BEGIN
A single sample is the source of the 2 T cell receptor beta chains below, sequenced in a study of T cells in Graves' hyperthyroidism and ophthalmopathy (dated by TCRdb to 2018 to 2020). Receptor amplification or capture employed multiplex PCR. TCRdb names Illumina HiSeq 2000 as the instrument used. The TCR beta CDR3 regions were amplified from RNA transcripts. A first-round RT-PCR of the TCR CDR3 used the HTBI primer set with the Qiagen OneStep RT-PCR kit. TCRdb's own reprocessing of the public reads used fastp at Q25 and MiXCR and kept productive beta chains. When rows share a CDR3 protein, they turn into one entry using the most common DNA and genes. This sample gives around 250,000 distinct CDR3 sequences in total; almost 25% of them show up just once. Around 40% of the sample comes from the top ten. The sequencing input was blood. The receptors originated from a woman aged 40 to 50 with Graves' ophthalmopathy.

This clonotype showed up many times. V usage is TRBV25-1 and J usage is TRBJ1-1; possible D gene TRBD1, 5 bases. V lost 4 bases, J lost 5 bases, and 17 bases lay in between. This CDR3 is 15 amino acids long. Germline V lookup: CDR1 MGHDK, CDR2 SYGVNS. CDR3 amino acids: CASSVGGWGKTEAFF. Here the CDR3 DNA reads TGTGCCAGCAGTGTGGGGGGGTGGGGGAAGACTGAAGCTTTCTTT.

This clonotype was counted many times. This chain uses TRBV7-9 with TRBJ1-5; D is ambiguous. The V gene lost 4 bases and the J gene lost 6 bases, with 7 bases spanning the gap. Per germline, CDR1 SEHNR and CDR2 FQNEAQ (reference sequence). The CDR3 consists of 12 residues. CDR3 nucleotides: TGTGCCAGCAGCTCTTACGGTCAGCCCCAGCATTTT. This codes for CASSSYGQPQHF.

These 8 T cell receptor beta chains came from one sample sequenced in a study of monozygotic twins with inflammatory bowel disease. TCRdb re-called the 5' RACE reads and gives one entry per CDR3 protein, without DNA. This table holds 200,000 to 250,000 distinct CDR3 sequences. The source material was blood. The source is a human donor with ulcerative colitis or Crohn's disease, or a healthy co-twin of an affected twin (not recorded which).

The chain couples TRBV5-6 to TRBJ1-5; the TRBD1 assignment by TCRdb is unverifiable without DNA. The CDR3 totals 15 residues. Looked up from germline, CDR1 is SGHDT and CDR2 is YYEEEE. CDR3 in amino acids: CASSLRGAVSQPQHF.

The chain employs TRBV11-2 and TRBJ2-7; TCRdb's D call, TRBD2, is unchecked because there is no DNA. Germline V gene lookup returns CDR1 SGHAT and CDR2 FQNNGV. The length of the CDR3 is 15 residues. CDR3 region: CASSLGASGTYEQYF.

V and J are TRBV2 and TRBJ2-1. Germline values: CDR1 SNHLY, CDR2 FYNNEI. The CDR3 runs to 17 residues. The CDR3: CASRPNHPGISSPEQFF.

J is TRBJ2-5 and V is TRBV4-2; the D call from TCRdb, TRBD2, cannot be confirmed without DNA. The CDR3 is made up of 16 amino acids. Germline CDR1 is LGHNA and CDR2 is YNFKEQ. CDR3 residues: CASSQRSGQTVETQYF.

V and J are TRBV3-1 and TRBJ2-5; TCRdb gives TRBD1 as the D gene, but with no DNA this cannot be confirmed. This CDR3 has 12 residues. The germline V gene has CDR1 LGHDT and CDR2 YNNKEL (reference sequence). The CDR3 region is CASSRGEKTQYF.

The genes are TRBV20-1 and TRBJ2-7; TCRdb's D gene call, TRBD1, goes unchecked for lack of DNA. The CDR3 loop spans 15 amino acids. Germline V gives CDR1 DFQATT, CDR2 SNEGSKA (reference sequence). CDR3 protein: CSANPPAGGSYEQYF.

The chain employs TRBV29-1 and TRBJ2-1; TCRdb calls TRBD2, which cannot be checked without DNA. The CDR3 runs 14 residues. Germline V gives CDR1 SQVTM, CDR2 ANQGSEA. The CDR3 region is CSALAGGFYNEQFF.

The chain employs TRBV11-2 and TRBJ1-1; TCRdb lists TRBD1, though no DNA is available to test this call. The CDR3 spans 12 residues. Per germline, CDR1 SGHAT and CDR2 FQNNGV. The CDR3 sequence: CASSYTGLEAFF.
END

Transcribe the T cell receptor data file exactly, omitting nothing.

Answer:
A single sample is the source of the 2 T cell receptor beta chains below, sequenced in a study of T cells in Graves' hyperthyroidism and ophthalmopathy (dated by TCRdb to 2018 to 2020). Receptor amplification or capture employed multiplex PCR. TCRdb names Illumina HiSeq 2000 as the instrument used. The TCR beta CDR3 regions were amplified from RNA transcripts. A first-round RT-PCR of the TCR CDR3 used the HTBI primer set with the Qiagen OneStep RT-PCR kit. TCRdb's own reprocessing of the public reads used fastp at Q25 and MiXCR and kept productive beta chains. When rows share a CDR3 protein, they turn into one entry using the most common DNA and genes. This sample gives around 250,000 distinct CDR3 sequences in total; almost 25% of them show up just once. Around 40% of the sample comes from the top ten. The sequencing input was blood. The receptors originated from a woman aged 40 to 50 with Graves' ophthalmopathy.

This clonotype showed up many times. V usage is TRBV25-1 and J usage is TRBJ1-1; possible D gene TRBD1, 5 bases. V lost 4 bases, J lost 5 bases, and 17 bases lay in between. This CDR3 is 15 amino acids long. Germline V lookup: CDR1 MGHDK, CDR2 SYGVNS. CDR3 amino acids: CASSVGGWGKTEAFF. Here the CDR3 DNA reads TGTGCCAGCAGTGTGGGGGGGTGGGGGAAGACTGAAGCTTTCTTT.

This clonotype was counted many times. This chain uses TRBV7-9 with TRBJ1-5; D is ambiguous. The V gene lost 4 bases and the J gene lost 6 bases, with 7 bases spanning the gap. Per germline, CDR1 SEHNR and CDR2 FQNEAQ (reference sequence). The CDR3 consists of 12 residues. CDR3 nucleotides: TGTGCCAGCAGCTCTTACGGTCAGCCCCAGCATTTT. This codes for CASSSYGQPQHF.

These 8 T cell receptor beta chains came from one sample sequenced in a study of monozygotic twins with inflammatory bowel disease. TCRdb re-called the 5' RACE reads and gives one entry per CDR3 protein, without DNA. This table holds 200,000 to 250,000 distinct CDR3 sequences. The source material was blood. The source is a human donor with ulcerative colitis or Crohn's disease, or a healthy co-twin of an affected twin (not recorded which).

The chain couples TRBV5-6 to TRBJ1-5; the TRBD1 assignment by TCRdb is unverifiable without DNA. The CDR3 totals 15 residues. Looked up from germline, CDR1 is SGHDT and CDR2 is YYEEEE. CDR3 in amino acids: CASSLRGAVSQPQHF.

The chain employs TRBV11-2 and TRBJ2-7; TCRdb's D call, TRBD2, is unchecked because there is no DNA. Germline V gene lookup returns CDR1 SGHAT and CDR2 FQNNGV. The length of the CDR3 is 15 residues. CDR3 region: CASSLGASGTYEQYF.

V and J are TRBV2 and TRBJ2-1. Germline values: CDR1 SNHLY, CDR2 FYNNEI. The CDR3 runs to 17 residues. The CDR3: CASRPNHPGISSPEQFF.

J is TRBJ2-5 and V is TRBV4-2; the D call from TCRdb, TRBD2, cannot be confirmed without DNA. The CDR3 is made up of 16 amino acids. Germline CDR1 is LGHNA and CDR2 is YNFKEQ. CDR3 residues: CASSQRSGQTVETQYF.

V and J are TRBV3-1 and TRBJ2-5; TCRdb gives TRBD1 as the D gene, but with no DNA this cannot be confirmed. This CDR3 has 12 residues. The germline V gene has CDR1 LGHDT and CDR2 YNNKEL (reference sequence). The CDR3 region is CASSRGEKTQYF.

The genes are TRBV20-1 and TRBJ2-7; TCRdb's D gene call, TRBD1, goes unchecked for lack of DNA. The CDR3 loop spans 15 amino acids. Germline V gives CDR1 DFQATT, CDR2 SNEGSKA (reference sequence). CDR3 protein: CSANPPAGGSYEQYF.

The chain employs TRBV29-1 and TRBJ2-1; TCRdb calls TRBD2, which cannot be checked without DNA. The CDR3 runs 14 residues. Germline V gives CDR1 SQVTM, CDR2 ANQGSEA. The CDR3 region is CSALAGGFYNEQFF.

The chain employs TRBV11-2 and TRBJ1-1; TCRdb lists TRBD1, though no DNA is available to test this call. The CDR3 spans 12 residues. Per germline, CDR1 SGHAT and CDR2 FQNNGV. The CDR3 sequence: CASSYTGLEAFF.